The COMESA Business Council (CBC) has received complaints from businesses in several Common Market for Eastern and Southern Africa (COMESA) countries highlighting that their products are stranded at Kenya’s various ports of entry.
Further concerns have been raised regarding the cancellation of pre-existing orders due to the measures Kenya has imposed, namely the non-preferential customs duties that are applied on COMESA origin goods.
Companies have been informed that goods recorded in the system since 8 September 2020 are still required to pay customs duties, as the preferential treatment will be applied only after the issuance of the gazette.
The Kenyan move has also affected non-COMESA countries who have enjoyed preferential treatment from the East African Community (EAC), as part of the COMESA, EAC, SADC Tripartite Free Trade Area (TFTA).
The CBC has said it recognises and appreciates the efforts and progress made by the COMESA Secretariat, the Kenyan Authorities and private sector associations, to resolve the issue.
“We have been informed that an EAC policy meeting held on 13 September 2020 agreed on a stay of application of the EAC Common External Tariff (CET) on goods from COMESA and SADC from January 2020 up to June 2021, subject to finalisation of the provision,” the CBC said, “The decision is to be gazetted to enable implementation.”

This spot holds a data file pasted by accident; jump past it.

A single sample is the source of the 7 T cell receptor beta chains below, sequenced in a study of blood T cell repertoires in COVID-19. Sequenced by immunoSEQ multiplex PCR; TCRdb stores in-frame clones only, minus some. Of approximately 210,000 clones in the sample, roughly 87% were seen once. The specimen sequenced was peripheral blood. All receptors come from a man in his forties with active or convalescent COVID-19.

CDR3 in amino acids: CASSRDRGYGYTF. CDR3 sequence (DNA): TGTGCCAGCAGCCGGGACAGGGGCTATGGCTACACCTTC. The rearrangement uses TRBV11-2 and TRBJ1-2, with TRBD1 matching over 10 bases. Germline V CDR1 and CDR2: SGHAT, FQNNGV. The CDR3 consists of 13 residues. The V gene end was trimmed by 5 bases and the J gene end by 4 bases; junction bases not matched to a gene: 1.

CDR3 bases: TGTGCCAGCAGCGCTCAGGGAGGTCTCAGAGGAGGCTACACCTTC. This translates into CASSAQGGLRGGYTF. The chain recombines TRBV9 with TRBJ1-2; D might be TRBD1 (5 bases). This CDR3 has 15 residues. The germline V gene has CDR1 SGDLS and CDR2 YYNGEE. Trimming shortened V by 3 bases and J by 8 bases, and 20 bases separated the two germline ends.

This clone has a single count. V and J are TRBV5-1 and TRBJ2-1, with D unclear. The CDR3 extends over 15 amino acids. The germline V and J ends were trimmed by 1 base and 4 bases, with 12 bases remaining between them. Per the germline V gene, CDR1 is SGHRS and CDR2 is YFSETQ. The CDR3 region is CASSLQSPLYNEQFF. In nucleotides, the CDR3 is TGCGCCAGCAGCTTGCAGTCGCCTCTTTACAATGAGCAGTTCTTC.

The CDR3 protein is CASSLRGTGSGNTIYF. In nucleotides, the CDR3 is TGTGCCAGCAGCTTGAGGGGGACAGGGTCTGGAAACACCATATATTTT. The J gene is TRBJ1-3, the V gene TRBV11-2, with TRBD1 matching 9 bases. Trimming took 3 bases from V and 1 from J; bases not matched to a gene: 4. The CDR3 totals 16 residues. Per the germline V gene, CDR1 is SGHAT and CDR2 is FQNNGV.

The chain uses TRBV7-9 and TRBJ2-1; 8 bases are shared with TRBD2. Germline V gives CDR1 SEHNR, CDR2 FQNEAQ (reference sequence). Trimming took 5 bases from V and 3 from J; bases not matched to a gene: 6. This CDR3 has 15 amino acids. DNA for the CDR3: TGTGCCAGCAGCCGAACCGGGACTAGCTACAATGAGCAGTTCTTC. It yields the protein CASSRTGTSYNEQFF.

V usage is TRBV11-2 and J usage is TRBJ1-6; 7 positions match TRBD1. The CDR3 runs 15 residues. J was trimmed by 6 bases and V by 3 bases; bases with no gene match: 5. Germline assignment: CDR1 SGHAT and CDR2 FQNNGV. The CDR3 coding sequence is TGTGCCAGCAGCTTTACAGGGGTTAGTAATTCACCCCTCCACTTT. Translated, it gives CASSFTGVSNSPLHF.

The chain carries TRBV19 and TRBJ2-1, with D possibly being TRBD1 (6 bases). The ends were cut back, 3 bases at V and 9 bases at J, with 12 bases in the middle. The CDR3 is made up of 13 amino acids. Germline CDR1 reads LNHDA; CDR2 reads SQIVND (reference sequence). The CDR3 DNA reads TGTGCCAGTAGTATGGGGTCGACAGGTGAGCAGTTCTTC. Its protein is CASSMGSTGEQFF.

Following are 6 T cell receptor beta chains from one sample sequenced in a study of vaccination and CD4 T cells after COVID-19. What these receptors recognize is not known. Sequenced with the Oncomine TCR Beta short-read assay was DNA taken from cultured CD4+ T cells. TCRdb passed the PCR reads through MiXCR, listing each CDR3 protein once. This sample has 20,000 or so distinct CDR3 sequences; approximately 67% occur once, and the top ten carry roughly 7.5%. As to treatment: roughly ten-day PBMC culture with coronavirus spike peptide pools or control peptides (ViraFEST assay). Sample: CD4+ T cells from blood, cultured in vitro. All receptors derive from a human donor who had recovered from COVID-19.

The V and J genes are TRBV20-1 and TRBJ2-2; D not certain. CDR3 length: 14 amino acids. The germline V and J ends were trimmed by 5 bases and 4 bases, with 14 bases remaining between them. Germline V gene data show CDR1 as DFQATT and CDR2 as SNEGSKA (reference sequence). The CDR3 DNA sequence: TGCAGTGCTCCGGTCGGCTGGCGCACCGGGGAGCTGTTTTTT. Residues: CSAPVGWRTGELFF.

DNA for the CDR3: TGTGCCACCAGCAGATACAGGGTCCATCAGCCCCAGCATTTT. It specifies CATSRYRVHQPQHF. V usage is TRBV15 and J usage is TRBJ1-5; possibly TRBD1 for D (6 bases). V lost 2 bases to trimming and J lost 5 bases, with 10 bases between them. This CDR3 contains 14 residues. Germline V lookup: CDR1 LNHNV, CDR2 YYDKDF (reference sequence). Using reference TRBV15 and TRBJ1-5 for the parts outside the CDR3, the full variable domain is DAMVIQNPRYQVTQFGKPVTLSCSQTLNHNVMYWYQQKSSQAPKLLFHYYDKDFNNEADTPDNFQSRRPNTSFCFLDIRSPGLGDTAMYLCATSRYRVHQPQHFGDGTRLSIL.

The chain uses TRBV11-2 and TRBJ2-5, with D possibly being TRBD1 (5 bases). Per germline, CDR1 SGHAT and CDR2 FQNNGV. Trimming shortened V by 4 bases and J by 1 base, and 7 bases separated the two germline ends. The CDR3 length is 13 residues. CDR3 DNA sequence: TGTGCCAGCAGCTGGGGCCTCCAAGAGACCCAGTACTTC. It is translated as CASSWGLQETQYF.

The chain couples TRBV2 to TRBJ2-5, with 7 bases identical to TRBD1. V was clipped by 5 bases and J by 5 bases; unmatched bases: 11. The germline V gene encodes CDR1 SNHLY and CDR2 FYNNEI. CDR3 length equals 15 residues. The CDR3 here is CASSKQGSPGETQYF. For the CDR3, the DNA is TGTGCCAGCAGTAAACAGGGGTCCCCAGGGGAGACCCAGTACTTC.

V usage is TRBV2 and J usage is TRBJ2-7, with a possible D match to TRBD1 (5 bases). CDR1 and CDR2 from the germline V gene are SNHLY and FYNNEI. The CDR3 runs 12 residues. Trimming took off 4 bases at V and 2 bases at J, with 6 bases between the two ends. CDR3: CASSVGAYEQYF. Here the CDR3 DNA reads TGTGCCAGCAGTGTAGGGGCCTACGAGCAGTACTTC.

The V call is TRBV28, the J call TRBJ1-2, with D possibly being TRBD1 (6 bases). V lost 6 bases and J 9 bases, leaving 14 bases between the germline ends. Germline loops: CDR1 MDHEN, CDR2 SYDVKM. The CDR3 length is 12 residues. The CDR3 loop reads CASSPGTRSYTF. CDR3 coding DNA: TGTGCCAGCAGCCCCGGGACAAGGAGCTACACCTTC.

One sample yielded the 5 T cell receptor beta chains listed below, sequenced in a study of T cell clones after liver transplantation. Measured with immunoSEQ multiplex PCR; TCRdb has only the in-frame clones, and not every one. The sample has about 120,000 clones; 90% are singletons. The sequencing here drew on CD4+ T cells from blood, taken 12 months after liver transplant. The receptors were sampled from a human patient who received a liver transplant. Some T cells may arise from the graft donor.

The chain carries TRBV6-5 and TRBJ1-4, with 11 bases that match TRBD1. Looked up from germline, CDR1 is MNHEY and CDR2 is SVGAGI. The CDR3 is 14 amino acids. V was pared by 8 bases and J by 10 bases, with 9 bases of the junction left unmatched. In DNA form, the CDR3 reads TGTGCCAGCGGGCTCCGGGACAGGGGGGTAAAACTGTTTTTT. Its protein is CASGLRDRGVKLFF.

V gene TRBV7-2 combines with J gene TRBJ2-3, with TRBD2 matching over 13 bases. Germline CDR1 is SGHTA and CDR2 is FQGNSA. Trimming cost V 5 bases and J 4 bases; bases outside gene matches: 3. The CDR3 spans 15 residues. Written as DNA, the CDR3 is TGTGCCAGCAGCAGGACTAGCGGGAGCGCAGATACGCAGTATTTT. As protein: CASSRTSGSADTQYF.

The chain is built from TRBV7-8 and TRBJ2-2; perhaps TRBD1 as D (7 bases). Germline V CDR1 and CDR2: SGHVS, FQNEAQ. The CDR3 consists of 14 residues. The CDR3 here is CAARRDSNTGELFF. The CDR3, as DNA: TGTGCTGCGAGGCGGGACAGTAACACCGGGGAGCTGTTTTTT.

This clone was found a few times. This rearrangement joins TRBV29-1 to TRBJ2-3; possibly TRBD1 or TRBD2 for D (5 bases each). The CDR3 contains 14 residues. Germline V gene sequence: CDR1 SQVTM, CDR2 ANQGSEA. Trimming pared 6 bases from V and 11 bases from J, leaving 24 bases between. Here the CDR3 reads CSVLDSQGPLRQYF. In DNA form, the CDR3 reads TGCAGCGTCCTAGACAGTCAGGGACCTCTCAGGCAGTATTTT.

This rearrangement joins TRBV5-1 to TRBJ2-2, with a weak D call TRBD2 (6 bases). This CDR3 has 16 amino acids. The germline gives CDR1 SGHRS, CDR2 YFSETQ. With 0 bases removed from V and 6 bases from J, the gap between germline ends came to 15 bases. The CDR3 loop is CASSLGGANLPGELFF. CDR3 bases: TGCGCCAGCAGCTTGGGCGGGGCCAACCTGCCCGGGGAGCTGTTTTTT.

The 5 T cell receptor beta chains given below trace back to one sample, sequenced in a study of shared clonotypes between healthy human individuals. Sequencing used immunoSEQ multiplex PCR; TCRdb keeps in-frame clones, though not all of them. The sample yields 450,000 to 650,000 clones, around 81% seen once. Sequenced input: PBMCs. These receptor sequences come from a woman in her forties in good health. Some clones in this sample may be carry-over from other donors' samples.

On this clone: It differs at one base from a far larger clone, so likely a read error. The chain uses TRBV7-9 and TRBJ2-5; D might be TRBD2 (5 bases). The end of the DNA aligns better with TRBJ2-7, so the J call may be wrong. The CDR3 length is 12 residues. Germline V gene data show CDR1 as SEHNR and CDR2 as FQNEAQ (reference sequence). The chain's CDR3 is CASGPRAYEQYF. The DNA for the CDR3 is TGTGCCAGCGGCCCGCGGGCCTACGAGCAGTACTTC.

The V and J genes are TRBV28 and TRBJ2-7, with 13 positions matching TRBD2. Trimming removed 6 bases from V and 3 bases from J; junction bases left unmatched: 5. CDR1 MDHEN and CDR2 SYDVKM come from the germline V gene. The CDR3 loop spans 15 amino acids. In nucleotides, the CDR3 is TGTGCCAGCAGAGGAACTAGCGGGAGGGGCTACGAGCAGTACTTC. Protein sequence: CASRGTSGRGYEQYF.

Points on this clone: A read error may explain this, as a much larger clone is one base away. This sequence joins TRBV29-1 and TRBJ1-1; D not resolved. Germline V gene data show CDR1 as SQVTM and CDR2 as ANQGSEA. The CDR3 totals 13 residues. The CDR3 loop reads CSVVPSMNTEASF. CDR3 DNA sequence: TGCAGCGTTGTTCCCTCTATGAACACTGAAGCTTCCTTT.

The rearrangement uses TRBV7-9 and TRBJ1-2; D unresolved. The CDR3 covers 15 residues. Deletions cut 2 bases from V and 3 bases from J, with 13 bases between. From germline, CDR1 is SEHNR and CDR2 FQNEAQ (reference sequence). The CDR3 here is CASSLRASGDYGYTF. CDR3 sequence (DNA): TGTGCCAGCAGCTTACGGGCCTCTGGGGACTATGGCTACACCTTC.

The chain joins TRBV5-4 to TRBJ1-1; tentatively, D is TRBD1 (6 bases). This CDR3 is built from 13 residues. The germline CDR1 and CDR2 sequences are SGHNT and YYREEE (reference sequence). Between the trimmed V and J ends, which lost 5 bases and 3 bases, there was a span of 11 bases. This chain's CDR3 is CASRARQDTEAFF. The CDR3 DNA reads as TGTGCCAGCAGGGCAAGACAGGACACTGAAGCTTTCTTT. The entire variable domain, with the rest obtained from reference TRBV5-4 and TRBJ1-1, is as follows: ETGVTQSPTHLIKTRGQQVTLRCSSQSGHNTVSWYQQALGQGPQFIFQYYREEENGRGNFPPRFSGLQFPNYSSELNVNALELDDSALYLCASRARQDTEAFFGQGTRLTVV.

The CBC added that Kenya will continue to trade with COMESA and SADC members in accordance with the pre-existing trade arrangements.
It added that “to date, the stay of application has not yet been gazetted, therefore the duties are still applied”.
Kenya is a key trading partner within COMESA, and a strong driver of intra-regional trade. Several businesses and investors in countries covered by COMESA have chosen to develop manufacturing and distribution hubs within the country and region, based on Kenya’s membership in the COMESA free trade agreement.
This restrictive measure will likely have an adverse effect on goods in transit imported from COMESA into Kenya, and goods destined to the rest of the region and internationally, the CBC said.
The council continues to engage with COMESA and partners in Kenya, to address the business impediment which has already significantly impacted operations and raised unprecedented costs to industries in the region.
The COMESA secretariat has informed the business community of continuous collaboration with the Kenyan government to swiftly resolve the matter.
The CBC recommended that member states consult on and implement a grace period of at least one month. This would ensure business readiness and adjustment, prior to instituting trade measures, especially those with a significant impact on business operations and cross border trade.
Moreover, it recommended the Kenyan authorities to consider implementing the stay of application from 8 September 2020, instead of the gazette’s date of issuance. In this regard, the preferential duties based on the COMESA FTA should still be applicable during the period.
The Common Market for Eastern and Southern Africa (COMESA) established a Free Trade Area (FTA) on 31 October 2000, granting preferential tariffs to products of COMESA origin.